By Garlynn Woodsong | CNA Board Member, SW1 CNA LUTC Chair
We in the Concordia neighborhood live in a streetcar-era neighborhood – platted and built out during the first two decades of the 20th century – around streetcar service that connected it to downtown Portland.
Lines traversed from Union Avenue (now Martin Luther King) up Alberta Street to a wye – or junction – leading to a terminus at Alberta and 32nd Avenue, and another at Ainsworth Street and 30th Avenue, as well as a line on Dekum Street to 24th Avenue.
Each of these areas was the focus of neighborhood main streets, surrounded by the homes sold by real estate developers to finance the construction of our original neighborhood. The streetcar lines were paved over in the 1950s as a part of a nationwide conspiracy to boost rubber, petroleum and automobile sales. However, the bones of our neighborhood from this era remain: the streets, sidewalks, alleys and buildings.
Regardless of style, the buildings from that era all speak the same design language. Just like with a spoken language, a design language has a certain structure and defining elements that allow for design conversations between different elements of the built environment. The results are mutual design understanding.
For instance, the main street buildings of the streetcar era all have certain characteristics in common:
- A base-middle-top pattern is evident, in which the building has certain characteristics that it presents at the ground floor level, another set at the upper floor level and a third along the roofline.
- At the base level, the pattern consists of typical store fronts, including raised sills, recessed entries, large storefront display windows and clerestory windows at the ceiling.
- At the middle level, vertical recessed windows are aligned horizontally and vertically in paired groupings. • At the top level, articulated rooflines feature elements such as cornices, towers, curves, chevrons, gables or columns amongst many other roofline elements common to that era.
- Within the building, all of the levels feature aligned floorplates with stacked openings, an age-old solution that results in affordable, long-lasting buildings.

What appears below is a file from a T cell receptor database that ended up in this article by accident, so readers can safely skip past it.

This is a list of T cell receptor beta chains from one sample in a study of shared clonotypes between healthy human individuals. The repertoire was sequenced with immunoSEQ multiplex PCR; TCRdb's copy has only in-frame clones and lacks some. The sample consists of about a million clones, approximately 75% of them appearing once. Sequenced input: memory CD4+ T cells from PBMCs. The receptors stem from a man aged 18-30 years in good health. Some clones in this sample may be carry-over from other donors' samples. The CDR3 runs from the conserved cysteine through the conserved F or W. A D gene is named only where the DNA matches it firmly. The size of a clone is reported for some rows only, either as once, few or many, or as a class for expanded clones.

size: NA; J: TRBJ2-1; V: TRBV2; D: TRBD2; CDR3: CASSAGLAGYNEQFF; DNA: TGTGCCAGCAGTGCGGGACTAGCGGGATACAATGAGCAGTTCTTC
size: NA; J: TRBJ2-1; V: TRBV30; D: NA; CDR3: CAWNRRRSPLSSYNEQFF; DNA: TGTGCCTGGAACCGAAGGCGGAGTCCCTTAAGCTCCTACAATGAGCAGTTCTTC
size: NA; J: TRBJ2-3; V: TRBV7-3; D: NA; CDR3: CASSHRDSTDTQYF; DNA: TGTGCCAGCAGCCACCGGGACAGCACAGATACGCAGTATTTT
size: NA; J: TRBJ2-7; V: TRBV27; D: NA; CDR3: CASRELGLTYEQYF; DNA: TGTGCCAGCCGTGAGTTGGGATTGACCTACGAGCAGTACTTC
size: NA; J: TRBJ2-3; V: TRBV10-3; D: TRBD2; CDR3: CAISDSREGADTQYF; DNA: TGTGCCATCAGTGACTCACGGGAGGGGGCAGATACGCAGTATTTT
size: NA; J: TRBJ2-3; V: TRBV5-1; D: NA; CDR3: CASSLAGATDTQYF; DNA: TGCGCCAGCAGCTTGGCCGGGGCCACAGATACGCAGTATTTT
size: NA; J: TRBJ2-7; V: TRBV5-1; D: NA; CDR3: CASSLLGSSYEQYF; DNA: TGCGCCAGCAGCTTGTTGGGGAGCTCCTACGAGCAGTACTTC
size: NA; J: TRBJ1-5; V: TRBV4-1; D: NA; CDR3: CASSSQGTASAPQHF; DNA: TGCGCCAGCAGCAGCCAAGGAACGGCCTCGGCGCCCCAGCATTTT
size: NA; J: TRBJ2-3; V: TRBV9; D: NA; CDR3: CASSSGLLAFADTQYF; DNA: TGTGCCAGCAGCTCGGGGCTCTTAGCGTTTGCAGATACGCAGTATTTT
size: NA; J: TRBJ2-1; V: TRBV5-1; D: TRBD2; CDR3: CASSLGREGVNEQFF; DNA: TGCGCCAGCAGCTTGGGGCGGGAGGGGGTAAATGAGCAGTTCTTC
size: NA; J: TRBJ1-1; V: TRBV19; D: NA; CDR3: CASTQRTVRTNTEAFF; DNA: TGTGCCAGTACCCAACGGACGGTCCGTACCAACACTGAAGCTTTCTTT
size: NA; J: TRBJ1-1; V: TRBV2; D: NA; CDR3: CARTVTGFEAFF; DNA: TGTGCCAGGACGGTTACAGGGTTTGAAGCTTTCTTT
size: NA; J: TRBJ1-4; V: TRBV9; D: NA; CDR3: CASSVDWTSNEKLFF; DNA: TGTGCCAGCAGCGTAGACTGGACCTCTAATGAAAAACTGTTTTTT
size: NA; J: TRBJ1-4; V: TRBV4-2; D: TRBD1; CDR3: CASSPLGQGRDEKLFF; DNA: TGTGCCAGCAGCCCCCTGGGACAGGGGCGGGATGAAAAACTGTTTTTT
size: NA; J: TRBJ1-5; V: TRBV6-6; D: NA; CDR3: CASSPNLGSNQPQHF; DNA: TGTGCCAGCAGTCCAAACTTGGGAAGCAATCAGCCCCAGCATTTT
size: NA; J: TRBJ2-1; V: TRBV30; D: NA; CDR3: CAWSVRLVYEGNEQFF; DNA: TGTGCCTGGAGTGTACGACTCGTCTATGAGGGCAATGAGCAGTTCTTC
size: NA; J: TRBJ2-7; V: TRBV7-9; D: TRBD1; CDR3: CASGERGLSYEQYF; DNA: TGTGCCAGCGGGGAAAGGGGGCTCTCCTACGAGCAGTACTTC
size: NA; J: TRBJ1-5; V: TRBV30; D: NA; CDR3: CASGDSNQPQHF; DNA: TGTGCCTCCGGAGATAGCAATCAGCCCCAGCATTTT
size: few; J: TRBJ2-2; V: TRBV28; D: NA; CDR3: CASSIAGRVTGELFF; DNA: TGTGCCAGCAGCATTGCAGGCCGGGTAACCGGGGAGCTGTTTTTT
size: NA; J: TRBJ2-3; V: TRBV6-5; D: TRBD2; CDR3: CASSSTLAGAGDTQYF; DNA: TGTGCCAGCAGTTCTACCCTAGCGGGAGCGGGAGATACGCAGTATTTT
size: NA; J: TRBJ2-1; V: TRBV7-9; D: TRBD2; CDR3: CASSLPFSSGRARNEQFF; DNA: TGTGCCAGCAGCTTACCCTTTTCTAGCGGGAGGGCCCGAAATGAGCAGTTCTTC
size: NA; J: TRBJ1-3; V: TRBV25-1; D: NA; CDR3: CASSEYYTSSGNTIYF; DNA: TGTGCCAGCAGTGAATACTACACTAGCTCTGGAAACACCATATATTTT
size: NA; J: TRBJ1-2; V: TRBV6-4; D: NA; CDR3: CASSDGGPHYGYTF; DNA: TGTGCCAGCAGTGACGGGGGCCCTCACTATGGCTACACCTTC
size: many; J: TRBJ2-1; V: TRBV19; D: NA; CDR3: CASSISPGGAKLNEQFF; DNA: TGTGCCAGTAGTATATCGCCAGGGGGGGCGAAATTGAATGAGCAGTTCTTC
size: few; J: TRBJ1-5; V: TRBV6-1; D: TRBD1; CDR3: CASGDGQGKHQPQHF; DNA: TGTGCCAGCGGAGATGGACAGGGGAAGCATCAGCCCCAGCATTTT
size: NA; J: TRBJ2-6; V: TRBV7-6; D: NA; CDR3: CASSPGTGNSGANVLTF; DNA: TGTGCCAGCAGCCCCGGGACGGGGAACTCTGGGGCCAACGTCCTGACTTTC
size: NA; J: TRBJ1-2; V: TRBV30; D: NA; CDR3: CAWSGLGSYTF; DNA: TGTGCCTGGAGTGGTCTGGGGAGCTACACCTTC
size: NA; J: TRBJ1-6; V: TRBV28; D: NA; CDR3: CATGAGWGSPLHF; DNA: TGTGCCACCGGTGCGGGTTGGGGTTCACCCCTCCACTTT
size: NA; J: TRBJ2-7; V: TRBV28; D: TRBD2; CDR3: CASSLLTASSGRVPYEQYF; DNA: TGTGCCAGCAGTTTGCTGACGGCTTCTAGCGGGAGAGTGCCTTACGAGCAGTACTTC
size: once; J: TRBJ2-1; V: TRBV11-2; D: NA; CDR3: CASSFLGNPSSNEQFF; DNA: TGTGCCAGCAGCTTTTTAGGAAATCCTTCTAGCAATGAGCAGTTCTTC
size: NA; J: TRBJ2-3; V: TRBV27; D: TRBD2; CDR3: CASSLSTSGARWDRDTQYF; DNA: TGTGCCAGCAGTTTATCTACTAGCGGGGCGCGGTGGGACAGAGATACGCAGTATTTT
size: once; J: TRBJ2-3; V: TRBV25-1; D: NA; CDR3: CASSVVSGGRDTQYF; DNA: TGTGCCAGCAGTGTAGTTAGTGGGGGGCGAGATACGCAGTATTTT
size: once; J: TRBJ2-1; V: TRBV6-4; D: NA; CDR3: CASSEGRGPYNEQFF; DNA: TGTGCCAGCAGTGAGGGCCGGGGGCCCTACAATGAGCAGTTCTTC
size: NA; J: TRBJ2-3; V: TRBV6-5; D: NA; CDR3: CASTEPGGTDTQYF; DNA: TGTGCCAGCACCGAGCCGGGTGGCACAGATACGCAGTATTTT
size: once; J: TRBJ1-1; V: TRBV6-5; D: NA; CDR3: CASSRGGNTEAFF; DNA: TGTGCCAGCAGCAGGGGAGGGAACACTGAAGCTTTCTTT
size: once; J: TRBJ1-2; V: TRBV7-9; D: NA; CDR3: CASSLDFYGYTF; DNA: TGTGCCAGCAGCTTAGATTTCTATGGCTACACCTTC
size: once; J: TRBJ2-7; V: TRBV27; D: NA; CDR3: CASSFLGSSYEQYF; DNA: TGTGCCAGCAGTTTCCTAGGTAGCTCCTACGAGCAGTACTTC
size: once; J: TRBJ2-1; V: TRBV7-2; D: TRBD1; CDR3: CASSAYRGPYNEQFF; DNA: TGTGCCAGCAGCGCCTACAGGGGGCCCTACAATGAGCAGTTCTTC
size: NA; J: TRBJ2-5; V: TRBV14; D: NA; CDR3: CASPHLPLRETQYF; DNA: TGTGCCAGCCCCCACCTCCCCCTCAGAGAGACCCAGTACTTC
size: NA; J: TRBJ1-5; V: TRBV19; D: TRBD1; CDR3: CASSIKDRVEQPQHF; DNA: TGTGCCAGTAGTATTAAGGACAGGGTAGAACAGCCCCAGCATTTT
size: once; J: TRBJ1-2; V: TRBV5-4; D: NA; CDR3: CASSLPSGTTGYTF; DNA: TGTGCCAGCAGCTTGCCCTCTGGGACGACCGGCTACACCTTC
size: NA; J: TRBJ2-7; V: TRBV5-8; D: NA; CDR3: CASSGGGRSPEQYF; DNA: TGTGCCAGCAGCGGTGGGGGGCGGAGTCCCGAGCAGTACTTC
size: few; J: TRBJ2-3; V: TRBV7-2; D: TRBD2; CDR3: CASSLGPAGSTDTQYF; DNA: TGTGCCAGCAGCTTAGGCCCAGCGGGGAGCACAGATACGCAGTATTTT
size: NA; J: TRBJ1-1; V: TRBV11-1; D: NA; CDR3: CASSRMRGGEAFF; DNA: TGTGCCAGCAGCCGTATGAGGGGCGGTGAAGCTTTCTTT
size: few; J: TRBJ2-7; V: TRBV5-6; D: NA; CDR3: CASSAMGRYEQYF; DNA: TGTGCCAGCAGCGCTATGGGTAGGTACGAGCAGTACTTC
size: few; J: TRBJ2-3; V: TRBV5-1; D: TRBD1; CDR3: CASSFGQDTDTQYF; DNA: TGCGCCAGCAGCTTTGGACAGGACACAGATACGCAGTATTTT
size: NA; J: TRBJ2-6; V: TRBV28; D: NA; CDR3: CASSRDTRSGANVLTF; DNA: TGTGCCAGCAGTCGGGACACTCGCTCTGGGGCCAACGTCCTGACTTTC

- The exterior skin of buildings from this era is made of natural materials, including brick, wood, metal, stucco or stone.
- Consistent materials are used across the entire facade, if not the entire building.
- Subtle ornamentation is applied at the facade – the face the building presents to the street. That includes brick detail work, cornice lines and wood trim details that are much less costly than the structural gymnastic and graphic approaches chosen by recent development stylistics trends.
- At corners, chamfers – the cut aways – and recessed entries prevent people from running into one another.
- A rhythm of recessed entries is created for the pedestrian who walks down the sidewalk past a series of businesses.
These characteristics form the timeless approach to add distinct individual characteristics affordably. They also:
- Increase pedestrian interest in the public realm through the use of building texture
- Enhance the joy factor of the community experience of the built environment through the beauty and craft of each building as expressed in simple ways
- Provide opportunities to highlight local cultural representations and reflections of the surrounding community
For a Main Street Minute, you can watch the Main Street Patterns video, here: tinyurl.com/mainstpatterns.
Register here to join us for a walking tour of Alberta Street at 6pm on July 15th, to help the CNA Board and LUTC learn about the design features of our unprotected historic main street. Attendees will learn how to identify local area patterns, and participate in a community dialogue about design priorities and goals for future development and/or preservation.
Garlynn Woodsong lives on 29th Avenue, serves on the CNA board and is an avid bicyclist. He also is a dad who is passionate about the city his son will inherit. He is the planning + development partner with Cascadia Partners LLC, a local urban planning firm. Contact him at LandUse@ ConcordiaPDX.org.